Review, July 1997
Taking Your Training Closer to Heart
Contrary to popular belief, buying a heart-rate monitor wristwatch isn’t quite as complicated as settling on a laptop, and it won’t become obsolete in 18 months. Still, there’s no need to pay for a gadget that merely takes your pulse — you can do that yourself for free.
Look for a model that accounts for your time spent within a predetermined heart-rate training zone, invaluable for any sort of regimented program. You might also weigh options like backlighting, zone alarms, and countdown timers — all features now available for $150 and up. Herewith, three worthy midlevel HRMs.
The stylish Freestyle Circuit 5 (top; $150; 800-776-6449) by Sports Instruments delivers a cache of premium features for a bargain: total time; time in, above, and below your zone; and average heart rate for the session. Like all three watches featured here, it boasts a backlight, a calendar, and a zone alarm to nudge you when you’re loafing or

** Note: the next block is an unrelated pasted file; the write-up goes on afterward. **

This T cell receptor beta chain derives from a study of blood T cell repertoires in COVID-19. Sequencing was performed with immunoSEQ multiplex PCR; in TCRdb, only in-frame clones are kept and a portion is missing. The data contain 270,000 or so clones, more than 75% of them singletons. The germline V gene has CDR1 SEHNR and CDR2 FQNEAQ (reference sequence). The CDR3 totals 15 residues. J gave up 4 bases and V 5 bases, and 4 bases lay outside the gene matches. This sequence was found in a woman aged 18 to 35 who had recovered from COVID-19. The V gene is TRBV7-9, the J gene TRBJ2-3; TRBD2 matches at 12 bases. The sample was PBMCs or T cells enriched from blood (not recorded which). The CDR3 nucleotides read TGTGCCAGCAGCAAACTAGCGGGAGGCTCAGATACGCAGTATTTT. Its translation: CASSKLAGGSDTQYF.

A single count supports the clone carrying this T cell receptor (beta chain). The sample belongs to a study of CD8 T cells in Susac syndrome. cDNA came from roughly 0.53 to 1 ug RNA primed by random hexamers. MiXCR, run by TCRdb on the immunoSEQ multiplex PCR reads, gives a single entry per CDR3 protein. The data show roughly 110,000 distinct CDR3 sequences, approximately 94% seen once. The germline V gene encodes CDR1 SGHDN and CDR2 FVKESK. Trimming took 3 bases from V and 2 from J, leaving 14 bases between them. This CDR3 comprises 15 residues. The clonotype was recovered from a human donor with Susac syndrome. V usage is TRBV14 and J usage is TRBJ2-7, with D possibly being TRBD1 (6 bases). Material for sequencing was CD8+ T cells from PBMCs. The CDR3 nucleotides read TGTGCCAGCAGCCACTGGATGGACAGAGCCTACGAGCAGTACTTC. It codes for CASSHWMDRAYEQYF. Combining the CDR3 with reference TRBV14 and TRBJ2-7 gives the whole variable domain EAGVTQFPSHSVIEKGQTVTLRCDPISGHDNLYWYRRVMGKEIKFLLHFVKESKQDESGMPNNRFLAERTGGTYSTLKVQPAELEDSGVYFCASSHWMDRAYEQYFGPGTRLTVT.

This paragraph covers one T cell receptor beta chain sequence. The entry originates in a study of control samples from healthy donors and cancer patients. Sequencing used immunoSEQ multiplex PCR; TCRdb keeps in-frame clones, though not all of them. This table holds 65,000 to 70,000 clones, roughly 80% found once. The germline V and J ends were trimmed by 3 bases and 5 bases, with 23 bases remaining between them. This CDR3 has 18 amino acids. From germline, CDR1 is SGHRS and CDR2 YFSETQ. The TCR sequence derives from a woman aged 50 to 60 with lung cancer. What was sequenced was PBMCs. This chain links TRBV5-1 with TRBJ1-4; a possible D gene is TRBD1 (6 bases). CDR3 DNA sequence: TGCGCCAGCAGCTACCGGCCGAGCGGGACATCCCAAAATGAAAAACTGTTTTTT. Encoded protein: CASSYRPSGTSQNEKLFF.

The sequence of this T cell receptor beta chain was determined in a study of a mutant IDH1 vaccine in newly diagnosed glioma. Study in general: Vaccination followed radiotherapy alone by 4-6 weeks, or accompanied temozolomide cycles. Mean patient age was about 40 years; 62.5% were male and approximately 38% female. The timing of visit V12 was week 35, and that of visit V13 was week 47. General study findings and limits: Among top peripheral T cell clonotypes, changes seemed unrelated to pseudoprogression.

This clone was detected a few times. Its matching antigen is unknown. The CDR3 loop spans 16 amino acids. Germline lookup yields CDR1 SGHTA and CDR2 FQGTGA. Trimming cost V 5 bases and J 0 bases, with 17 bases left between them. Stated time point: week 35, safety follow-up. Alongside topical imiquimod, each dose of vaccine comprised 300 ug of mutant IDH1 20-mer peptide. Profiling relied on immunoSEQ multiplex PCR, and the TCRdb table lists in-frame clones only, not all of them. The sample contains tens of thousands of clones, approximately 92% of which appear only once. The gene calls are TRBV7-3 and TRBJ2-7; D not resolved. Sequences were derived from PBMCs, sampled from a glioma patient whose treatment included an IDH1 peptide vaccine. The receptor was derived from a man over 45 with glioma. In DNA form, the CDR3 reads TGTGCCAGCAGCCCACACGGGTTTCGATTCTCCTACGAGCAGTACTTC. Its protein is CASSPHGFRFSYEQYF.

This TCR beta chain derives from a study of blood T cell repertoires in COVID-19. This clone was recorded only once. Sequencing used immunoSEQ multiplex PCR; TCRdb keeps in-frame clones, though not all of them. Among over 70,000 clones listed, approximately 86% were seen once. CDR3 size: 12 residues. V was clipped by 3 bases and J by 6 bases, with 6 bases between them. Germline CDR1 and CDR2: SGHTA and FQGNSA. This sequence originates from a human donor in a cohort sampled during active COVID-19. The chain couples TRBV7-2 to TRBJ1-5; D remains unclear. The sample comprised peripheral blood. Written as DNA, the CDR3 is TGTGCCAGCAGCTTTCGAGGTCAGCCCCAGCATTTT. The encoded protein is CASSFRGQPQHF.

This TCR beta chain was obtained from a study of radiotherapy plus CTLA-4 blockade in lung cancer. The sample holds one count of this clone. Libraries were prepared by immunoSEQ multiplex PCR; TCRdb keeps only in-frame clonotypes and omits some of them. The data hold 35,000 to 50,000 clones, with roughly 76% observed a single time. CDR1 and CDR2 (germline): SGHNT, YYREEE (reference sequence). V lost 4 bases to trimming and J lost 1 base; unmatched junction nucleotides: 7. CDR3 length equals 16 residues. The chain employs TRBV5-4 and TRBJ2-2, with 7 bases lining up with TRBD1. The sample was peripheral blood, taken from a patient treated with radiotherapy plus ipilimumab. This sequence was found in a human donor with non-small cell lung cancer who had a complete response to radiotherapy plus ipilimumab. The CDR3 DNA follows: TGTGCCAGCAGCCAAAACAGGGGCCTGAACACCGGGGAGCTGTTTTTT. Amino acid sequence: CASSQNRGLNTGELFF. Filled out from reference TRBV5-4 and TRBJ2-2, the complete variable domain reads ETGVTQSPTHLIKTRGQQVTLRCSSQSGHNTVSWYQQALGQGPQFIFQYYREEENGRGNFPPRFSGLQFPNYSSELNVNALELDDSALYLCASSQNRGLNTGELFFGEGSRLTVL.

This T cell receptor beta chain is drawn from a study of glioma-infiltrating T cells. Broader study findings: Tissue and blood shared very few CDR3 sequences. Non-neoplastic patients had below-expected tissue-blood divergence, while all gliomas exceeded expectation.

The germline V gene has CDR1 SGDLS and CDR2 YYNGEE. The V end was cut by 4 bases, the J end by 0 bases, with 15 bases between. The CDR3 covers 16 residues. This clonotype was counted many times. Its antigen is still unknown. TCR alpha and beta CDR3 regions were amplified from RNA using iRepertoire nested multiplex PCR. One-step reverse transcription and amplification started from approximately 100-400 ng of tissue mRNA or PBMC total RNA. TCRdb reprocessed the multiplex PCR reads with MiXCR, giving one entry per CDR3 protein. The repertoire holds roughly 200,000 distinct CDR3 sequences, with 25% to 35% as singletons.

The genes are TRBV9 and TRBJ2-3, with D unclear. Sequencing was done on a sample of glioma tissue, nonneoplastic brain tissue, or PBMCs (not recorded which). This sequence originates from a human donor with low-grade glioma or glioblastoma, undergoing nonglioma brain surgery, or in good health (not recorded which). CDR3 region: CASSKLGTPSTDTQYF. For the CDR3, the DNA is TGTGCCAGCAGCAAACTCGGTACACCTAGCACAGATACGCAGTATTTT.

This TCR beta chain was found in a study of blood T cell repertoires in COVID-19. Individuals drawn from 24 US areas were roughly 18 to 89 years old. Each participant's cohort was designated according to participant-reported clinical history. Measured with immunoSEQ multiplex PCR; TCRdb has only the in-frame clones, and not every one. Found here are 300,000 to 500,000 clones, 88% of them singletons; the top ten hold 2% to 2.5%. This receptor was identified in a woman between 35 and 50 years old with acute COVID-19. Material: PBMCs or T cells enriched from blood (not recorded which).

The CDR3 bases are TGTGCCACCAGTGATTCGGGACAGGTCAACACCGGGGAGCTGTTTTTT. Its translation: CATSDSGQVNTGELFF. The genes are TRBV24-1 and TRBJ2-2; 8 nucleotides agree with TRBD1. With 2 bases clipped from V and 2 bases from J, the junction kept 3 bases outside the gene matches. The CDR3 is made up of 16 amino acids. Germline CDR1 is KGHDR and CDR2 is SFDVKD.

Big display numbers and prominent buttons make the Precise Acumen 330 (bottom; $159; 800-431-2996) the essence of user-friendly. One press of the start/stop button activates the HRM, and if it happens to be between 6 p.m. and 6 a.m., the backlight turns on automatically. And good news for treadmill fans: The Acumen is the rare watch that doesn’t
From the Microsoft of HRM makers comes Polar Electro’s Protrainer NV (middle; $229; 800-227-1314), a unit for those whose regimens require slightly more sophistication. Besides its basic functions, the Protrainer NV logs up to 44 split times, tracking your heart rate at the end of each interval. Of course, learning to use all the features requires
Photograph by Clay Ellis